QB shuffle continues for Browns

CLEVELAND — The old guys are back under center for the Cleveland Browns and the New York Jets, aware they’re not part of the future.

So Josh McCown and Ryan Fitzpatrick will do what they can to save the present on Sunday when the Jets (2-5) visit star-crossed Cleveland (0-7).

New York coach Todd Bowles benched the 33-year-old Fitzpatrick after the veteran threw 11 interceptions while leading the Jets to a woeful 1-5 start. Geno Smith stepped in with his first start since the 2014 season finale and didn’t even last a half, going down with a knee injury in the second quarter against Baltimore.

With Smith being placed on injured reserve with a torn anterior cruciate ligament, it’s back to Fitzpatrick. For now at least.

“I guess you never say never in the NFL,” Fitzpatrick said. “You just don’t know what’s going to happen. It was a difficult week for me and I said that to (the media) and said that to my teammates and everybody, but that’s behind us. It’s over. Nobody in this league feels sorry for you.”

The Jets certainly won’t get any sympathy from Cleveland, which has seen the habitually revolving door at quarterback speed up at an almost comical rate. Two months into the season, 49 players have attempted at least nine passes. Six of them are Browns.

Yes, six. No other team has used more than three.

And now the job goes back to the 37-year-old McCown, who returns for the first time since breaking his collarbone in a Week 2 loss to Baltimore. McCown replaces rookie Cody Kessler, who is dealing with a concussion sustained in last week’s loss to Cincinnati.

“If (McCown) is out there, it means he is the best guy standing right now,” Browns coach Hue Jackson said. “Will it be a boost? It is a boost just to have any of our quarterbacks playing right now.”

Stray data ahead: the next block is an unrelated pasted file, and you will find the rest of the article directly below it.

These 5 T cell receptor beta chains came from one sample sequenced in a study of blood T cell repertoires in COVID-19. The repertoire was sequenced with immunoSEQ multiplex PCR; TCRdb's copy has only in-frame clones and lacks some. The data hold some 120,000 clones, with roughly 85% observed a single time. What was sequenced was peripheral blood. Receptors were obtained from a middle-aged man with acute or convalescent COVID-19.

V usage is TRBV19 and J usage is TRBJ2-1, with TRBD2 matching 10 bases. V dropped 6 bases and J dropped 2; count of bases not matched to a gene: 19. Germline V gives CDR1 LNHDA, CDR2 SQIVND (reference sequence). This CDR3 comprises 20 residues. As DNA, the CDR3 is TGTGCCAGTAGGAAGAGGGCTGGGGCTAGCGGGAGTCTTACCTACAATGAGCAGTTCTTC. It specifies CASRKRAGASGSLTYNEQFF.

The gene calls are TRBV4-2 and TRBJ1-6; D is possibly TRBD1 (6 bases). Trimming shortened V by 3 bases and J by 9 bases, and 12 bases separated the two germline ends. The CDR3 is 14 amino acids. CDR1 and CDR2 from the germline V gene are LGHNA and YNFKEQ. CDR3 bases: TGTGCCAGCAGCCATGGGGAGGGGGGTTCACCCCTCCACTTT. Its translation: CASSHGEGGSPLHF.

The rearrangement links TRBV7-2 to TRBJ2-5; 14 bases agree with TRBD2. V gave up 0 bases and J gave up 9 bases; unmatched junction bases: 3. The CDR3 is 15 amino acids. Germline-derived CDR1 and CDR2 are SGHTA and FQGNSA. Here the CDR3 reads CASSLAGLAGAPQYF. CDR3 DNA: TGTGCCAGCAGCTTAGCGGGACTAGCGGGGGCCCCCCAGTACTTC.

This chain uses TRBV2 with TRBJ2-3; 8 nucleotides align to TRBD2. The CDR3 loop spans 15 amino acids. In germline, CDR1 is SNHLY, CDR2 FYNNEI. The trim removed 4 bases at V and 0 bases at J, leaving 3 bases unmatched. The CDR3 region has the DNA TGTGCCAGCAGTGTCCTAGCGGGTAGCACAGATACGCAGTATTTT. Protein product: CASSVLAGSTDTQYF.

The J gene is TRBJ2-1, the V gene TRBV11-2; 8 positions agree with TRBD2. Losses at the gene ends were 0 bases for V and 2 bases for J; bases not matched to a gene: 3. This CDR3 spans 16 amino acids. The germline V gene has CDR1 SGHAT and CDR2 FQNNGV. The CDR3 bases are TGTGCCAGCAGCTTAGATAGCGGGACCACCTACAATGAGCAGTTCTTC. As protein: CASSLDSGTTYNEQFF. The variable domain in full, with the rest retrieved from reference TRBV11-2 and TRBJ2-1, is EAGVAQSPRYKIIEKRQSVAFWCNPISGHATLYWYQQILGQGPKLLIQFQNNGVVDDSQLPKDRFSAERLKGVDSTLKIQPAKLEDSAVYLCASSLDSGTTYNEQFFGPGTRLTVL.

“Everybody wants to talk about the interceptions,” Jackson said of Fitzpatrick. “That happens sometimes. People go through that. I think he has gotten himself back upright, and playing and knows what to do and how to do it. He is a big challenge.”

Other things to look for as Cleveland tries to avoid its worst start in 31 years against New York and it’s on again/off again/ on again bearded quarterback:

LITTLE RESISTANCE: For all the hand-wringing over the quarterback situation in Cleveland, the bigger issue with the Browns is the other side of the ball. Cleveland has given up 400 yards or more five times already and ranks 30th in yards allowed and points allowed. Jackson became so infuriated while watching the Bengals race up and down the field last week on their way to 559 yards in a 31-17 Cincinnati win he reamed out the defense and spent the final minutes of the game with his headset off in disgust.

BETTER DAYS: The latest iteration of the Browns has made the playoffs once since the franchise’s return in 1999. It will pay tribute to better days when it honors the 1986 team that went 12-4 and reached the AFC championship game. More than two dozen members of the 1986 club will be on hand, including coach Marty Schottenheimer, quarterback Bernie Kosar, running back Earnest Byner and linebacker Clay Matthews. The Browns fell to Denver in overtime of the AFC title game when John Elway led the Broncos on “The Drive.”


AP Sports Writer Dennis Waszak Jr. in New York contributed to this report.



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